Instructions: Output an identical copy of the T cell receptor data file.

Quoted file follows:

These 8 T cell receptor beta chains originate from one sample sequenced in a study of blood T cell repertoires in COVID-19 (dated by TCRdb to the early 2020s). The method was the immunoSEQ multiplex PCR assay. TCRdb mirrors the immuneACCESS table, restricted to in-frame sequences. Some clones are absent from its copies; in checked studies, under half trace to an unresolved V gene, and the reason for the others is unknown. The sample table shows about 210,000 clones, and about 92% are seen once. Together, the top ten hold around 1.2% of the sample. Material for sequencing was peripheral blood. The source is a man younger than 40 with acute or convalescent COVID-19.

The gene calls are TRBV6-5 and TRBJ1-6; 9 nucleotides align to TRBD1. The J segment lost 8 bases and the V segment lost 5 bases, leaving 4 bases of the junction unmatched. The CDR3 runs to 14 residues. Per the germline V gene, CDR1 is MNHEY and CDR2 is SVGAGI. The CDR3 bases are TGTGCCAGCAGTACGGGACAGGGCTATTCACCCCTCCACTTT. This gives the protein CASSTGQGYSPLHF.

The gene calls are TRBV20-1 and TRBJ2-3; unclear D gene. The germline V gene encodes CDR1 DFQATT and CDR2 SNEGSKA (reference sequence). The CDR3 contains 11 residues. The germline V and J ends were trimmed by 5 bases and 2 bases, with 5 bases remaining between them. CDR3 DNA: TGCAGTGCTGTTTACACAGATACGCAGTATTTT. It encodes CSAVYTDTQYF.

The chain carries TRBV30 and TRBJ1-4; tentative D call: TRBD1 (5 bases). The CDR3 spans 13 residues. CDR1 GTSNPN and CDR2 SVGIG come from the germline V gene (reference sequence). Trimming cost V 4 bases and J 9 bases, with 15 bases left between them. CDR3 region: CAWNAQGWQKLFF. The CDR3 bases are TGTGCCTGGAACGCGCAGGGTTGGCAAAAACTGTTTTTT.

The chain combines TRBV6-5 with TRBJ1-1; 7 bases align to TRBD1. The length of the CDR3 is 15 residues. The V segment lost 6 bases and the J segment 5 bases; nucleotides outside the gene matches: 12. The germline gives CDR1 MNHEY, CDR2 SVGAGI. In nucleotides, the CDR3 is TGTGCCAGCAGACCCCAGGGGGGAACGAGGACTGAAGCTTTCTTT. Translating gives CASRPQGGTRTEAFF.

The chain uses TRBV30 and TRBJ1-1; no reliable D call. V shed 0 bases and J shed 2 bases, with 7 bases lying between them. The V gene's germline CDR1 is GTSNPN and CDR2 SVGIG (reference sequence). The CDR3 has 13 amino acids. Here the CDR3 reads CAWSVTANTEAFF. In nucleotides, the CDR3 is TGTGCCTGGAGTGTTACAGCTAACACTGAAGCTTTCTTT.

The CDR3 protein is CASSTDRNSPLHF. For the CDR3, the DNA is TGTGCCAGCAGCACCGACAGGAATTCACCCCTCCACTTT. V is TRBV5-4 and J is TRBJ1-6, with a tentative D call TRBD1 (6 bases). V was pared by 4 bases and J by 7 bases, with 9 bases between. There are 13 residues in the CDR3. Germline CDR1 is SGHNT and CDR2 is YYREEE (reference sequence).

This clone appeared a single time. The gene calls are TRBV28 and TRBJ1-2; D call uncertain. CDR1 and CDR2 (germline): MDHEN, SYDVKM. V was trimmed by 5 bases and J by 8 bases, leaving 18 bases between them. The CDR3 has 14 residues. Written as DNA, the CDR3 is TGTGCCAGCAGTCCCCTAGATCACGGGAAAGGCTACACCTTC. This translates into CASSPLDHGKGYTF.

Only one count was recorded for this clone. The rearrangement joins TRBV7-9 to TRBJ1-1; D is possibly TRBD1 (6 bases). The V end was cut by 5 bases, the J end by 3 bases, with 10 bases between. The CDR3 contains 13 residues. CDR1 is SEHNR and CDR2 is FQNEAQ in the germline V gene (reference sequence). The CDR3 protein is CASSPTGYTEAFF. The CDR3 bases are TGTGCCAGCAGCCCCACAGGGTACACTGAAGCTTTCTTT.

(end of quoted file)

These 8 T cell receptor beta chains originate from one sample sequenced in a study of blood T cell repertoires in COVID-19 (dated by TCRdb to the early 2020s). The method was the immunoSEQ multiplex PCR assay. TCRdb mirrors the immuneACCESS table, restricted to in-frame sequences. Some clones are absent from its copies; in checked studies, under half trace to an unresolved V gene, and the reason for the others is unknown. The sample table shows about 210,000 clones, and about 92% are seen once. Together, the top ten hold around 1.2% of the sample. Material for sequencing was peripheral blood. The source is a man younger than 40 with acute or convalescent COVID-19.

The gene calls are TRBV6-5 and TRBJ1-6; 9 nucleotides align to TRBD1. The J segment lost 8 bases and the V segment lost 5 bases, leaving 4 bases of the junction unmatched. The CDR3 runs to 14 residues. Per the germline V gene, CDR1 is MNHEY and CDR2 is SVGAGI. The CDR3 bases are TGTGCCAGCAGTACGGGACAGGGCTATTCACCCCTCCACTTT. This gives the protein CASSTGQGYSPLHF.

The gene calls are TRBV20-1 and TRBJ2-3; unclear D gene. The germline V gene encodes CDR1 DFQATT and CDR2 SNEGSKA (reference sequence). The CDR3 contains 11 residues. The germline V and J ends were trimmed by 5 bases and 2 bases, with 5 bases remaining between them. CDR3 DNA: TGCAGTGCTGTTTACACAGATACGCAGTATTTT. It encodes CSAVYTDTQYF.

The chain carries TRBV30 and TRBJ1-4; tentative D call: TRBD1 (5 bases). The CDR3 spans 13 residues. CDR1 GTSNPN and CDR2 SVGIG come from the germline V gene (reference sequence). Trimming cost V 4 bases and J 9 bases, with 15 bases left between them. CDR3 region: CAWNAQGWQKLFF. The CDR3 bases are TGTGCCTGGAACGCGCAGGGTTGGCAAAAACTGTTTTTT.

The chain combines TRBV6-5 with TRBJ1-1; 7 bases align to TRBD1. The length of the CDR3 is 15 residues. The V segment lost 6 bases and the J segment 5 bases; nucleotides outside the gene matches: 12. The germline gives CDR1 MNHEY, CDR2 SVGAGI. In nucleotides, the CDR3 is TGTGCCAGCAGACCCCAGGGGGGAACGAGGACTGAAGCTTTCTTT. Translating gives CASRPQGGTRTEAFF.

The chain uses TRBV30 and TRBJ1-1; no reliable D call. V shed 0 bases and J shed 2 bases, with 7 bases lying between them. The V gene's germline CDR1 is GTSNPN and CDR2 SVGIG (reference sequence). The CDR3 has 13 amino acids. Here the CDR3 reads CAWSVTANTEAFF. In nucleotides, the CDR3 is TGTGCCTGGAGTGTTACAGCTAACACTGAAGCTTTCTTT.

The CDR3 protein is CASSTDRNSPLHF. For the CDR3, the DNA is TGTGCCAGCAGCACCGACAGGAATTCACCCCTCCACTTT. V is TRBV5-4 and J is TRBJ1-6, with a tentative D call TRBD1 (6 bases). V was pared by 4 bases and J by 7 bases, with 9 bases between. There are 13 residues in the CDR3. Germline CDR1 is SGHNT and CDR2 is YYREEE (reference sequence).

This clone appeared a single time. The gene calls are TRBV28 and TRBJ1-2; D call uncertain. CDR1 and CDR2 (germline): MDHEN, SYDVKM. V was trimmed by 5 bases and J by 8 bases, leaving 18 bases between them. The CDR3 has 14 residues. Written as DNA, the CDR3 is TGTGCCAGCAGTCCCCTAGATCACGGGAAAGGCTACACCTTC. This translates into CASSPLDHGKGYTF.

Only one count was recorded for this clone. The rearrangement joins TRBV7-9 to TRBJ1-1; D is possibly TRBD1 (6 bases). The V end was cut by 5 bases, the J end by 3 bases, with 10 bases between. The CDR3 contains 13 residues. CDR1 is SEHNR and CDR2 is FQNEAQ in the germline V gene (reference sequence). The CDR3 protein is CASSPTGYTEAFF. The CDR3 bases are TGTGCCAGCAGCCCCACAGGGTACACTGAAGCTTTCTTT.